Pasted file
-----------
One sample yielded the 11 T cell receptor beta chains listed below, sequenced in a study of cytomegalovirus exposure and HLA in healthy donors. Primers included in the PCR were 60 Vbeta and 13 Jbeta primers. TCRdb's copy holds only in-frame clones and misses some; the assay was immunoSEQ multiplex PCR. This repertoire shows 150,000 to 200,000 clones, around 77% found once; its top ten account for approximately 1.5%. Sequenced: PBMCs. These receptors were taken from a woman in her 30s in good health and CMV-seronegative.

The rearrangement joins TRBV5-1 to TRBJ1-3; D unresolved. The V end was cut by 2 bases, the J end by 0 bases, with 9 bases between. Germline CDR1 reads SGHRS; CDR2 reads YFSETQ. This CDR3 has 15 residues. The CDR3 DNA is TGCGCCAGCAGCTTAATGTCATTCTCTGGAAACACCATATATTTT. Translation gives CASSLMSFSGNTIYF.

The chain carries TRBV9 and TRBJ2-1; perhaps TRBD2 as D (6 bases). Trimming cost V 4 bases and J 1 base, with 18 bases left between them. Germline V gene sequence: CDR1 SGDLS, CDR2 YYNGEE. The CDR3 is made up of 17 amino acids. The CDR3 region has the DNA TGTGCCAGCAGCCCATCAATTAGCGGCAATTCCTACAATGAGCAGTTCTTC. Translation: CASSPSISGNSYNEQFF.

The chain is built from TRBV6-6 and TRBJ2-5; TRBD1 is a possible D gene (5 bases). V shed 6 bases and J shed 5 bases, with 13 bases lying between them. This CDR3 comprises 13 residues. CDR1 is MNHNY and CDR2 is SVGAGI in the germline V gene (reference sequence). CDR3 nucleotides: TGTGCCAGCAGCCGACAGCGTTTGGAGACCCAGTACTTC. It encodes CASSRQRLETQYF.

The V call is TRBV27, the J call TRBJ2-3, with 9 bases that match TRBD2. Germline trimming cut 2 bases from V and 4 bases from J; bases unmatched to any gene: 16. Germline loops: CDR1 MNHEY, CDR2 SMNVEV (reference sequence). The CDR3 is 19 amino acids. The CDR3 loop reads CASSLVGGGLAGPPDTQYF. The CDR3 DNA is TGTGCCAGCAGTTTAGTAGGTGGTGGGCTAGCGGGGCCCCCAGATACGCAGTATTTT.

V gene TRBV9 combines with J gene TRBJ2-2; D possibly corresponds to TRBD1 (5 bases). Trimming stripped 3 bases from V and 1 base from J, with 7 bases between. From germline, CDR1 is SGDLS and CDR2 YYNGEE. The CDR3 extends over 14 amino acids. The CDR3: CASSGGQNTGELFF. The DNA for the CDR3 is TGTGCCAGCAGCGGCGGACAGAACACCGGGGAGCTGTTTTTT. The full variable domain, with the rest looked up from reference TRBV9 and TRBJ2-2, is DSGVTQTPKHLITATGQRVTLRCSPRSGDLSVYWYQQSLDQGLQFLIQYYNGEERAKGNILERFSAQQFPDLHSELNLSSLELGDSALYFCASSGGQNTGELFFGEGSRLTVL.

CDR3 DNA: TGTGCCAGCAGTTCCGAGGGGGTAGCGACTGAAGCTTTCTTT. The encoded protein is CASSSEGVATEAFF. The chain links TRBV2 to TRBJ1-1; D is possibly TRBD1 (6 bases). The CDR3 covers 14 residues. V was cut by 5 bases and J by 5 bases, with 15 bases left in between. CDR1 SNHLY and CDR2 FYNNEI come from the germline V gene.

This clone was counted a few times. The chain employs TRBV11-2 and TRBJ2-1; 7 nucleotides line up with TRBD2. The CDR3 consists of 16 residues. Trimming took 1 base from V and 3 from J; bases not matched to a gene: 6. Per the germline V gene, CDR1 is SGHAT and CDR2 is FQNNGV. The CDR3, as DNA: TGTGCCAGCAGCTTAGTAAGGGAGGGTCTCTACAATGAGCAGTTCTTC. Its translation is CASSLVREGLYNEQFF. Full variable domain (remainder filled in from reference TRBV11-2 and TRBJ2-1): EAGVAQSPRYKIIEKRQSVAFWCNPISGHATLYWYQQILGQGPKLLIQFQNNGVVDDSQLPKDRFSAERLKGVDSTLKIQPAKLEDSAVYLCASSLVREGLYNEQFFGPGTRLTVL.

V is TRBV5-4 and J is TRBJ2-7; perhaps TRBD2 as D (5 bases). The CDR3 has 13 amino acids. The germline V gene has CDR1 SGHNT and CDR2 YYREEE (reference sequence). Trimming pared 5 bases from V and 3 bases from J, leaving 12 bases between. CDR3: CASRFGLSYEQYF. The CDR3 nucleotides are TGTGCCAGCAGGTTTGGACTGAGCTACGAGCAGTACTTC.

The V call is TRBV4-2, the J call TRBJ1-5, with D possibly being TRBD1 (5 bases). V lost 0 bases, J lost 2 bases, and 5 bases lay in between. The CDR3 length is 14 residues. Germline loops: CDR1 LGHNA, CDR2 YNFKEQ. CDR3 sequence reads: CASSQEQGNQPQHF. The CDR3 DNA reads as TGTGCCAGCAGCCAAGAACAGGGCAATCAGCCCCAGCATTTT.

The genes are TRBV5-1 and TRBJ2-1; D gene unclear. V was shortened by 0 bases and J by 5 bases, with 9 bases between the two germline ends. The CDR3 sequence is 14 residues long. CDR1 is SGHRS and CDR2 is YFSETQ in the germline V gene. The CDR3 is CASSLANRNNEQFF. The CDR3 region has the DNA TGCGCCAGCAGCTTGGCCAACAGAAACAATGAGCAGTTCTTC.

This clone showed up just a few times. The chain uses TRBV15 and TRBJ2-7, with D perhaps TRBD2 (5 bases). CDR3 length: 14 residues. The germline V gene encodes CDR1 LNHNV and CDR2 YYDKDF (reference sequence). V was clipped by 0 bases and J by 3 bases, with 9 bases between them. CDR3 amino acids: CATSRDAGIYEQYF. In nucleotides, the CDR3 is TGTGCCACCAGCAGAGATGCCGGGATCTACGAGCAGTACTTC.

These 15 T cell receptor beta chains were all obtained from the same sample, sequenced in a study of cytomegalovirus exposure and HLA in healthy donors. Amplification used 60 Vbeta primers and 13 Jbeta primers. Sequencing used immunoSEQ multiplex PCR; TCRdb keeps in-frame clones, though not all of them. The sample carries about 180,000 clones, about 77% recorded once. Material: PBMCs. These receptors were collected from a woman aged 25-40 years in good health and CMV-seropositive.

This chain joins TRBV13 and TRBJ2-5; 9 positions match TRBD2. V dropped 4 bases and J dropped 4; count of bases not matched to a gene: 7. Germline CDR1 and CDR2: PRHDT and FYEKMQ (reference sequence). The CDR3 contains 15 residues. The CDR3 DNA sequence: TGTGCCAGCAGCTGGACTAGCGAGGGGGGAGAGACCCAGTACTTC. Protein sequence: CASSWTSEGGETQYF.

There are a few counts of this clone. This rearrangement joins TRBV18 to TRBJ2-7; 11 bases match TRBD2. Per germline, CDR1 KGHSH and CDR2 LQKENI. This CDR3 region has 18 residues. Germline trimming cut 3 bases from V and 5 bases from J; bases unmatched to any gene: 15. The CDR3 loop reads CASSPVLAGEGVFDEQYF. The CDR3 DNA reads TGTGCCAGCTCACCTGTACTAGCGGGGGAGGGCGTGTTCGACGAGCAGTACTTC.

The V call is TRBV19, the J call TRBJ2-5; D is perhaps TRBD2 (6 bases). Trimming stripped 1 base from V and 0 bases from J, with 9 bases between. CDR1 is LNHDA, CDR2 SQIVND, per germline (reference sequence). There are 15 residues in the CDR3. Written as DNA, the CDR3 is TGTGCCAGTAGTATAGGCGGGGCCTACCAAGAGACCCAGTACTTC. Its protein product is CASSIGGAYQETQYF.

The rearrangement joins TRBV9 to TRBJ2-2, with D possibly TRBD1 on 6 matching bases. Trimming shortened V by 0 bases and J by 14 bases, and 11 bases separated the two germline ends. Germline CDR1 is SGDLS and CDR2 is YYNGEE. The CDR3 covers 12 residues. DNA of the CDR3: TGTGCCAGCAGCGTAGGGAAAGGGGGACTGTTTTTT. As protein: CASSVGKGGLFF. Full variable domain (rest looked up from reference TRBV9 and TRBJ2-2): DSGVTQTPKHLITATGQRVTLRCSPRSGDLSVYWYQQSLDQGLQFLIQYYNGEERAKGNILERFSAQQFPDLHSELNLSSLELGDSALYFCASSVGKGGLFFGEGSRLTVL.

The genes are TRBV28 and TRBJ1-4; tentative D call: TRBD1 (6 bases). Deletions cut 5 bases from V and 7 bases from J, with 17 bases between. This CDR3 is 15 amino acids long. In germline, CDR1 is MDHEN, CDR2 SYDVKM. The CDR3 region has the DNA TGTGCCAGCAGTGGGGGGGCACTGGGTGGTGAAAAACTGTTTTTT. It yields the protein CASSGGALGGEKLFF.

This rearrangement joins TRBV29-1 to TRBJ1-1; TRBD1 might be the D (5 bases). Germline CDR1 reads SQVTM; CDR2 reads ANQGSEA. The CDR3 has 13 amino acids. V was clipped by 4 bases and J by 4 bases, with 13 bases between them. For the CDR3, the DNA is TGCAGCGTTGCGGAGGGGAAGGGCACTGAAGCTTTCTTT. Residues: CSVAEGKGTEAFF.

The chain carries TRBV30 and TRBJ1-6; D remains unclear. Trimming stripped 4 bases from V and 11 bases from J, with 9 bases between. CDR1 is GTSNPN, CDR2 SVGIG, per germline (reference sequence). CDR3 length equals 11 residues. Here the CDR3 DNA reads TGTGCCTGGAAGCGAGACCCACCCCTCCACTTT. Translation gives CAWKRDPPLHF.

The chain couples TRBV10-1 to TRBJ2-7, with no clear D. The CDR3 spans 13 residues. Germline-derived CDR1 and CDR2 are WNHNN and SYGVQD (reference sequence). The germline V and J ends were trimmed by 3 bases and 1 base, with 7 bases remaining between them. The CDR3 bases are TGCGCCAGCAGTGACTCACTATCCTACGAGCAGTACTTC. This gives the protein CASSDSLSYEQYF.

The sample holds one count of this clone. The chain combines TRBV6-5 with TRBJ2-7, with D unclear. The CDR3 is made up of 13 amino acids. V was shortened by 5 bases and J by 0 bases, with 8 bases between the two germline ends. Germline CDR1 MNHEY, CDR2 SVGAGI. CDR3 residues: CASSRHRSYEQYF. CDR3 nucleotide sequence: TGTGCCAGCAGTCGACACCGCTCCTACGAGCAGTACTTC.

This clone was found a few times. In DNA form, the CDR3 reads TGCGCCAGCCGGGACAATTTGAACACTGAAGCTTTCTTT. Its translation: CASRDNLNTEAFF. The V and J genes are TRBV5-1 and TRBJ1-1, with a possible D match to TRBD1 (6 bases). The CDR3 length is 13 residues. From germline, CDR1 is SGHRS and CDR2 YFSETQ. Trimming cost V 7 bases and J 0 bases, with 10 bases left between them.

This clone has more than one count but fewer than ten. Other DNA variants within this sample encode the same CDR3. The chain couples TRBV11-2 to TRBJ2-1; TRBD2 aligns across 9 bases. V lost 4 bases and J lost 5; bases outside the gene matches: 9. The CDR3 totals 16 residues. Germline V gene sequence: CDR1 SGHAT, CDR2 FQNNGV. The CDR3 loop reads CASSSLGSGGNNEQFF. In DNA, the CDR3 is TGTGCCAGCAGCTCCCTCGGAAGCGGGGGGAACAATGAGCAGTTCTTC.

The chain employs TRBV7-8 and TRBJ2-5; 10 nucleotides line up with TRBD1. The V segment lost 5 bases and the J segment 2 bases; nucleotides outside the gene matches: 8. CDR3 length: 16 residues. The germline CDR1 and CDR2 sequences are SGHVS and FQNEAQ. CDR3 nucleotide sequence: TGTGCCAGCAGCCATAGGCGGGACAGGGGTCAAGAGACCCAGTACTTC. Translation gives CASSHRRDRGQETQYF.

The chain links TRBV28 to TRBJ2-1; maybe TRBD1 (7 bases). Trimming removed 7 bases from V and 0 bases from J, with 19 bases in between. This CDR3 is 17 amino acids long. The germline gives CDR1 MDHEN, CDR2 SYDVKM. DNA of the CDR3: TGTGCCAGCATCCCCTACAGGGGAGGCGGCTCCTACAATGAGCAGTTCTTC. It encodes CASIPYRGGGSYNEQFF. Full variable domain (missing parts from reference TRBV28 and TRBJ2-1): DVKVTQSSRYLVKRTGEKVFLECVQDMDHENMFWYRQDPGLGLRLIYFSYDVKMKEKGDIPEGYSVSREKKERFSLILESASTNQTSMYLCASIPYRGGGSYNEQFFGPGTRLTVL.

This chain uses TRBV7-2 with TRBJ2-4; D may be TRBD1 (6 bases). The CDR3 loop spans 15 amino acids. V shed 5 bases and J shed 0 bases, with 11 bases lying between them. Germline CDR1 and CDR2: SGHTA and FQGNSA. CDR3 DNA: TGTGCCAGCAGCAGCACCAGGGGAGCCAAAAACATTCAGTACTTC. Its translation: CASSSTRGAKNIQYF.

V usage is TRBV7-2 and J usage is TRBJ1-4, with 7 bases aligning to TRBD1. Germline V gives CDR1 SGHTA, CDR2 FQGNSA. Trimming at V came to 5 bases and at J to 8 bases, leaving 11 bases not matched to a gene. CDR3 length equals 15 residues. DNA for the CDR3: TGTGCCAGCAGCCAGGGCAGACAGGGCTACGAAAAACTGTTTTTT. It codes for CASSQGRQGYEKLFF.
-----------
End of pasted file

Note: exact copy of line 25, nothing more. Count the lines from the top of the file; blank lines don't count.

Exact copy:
The chain employs TRBV7-8 and TRBJ2-5; 10 nucleotides line up with TRBD1. The V segment lost 5 bases and the J segment 2 bases; nucleotides outside the gene matches: 8. CDR3 length: 16 residues. The germline CDR1 and CDR2 sequences are SGHVS and FQNEAQ. CDR3 nucleotide sequence: TGTGCCAGCAGCCATAGGCGGGACAGGGGTCAAGAGACCCAGTACTTC. Translation gives CASSHRRDRGQETQYF.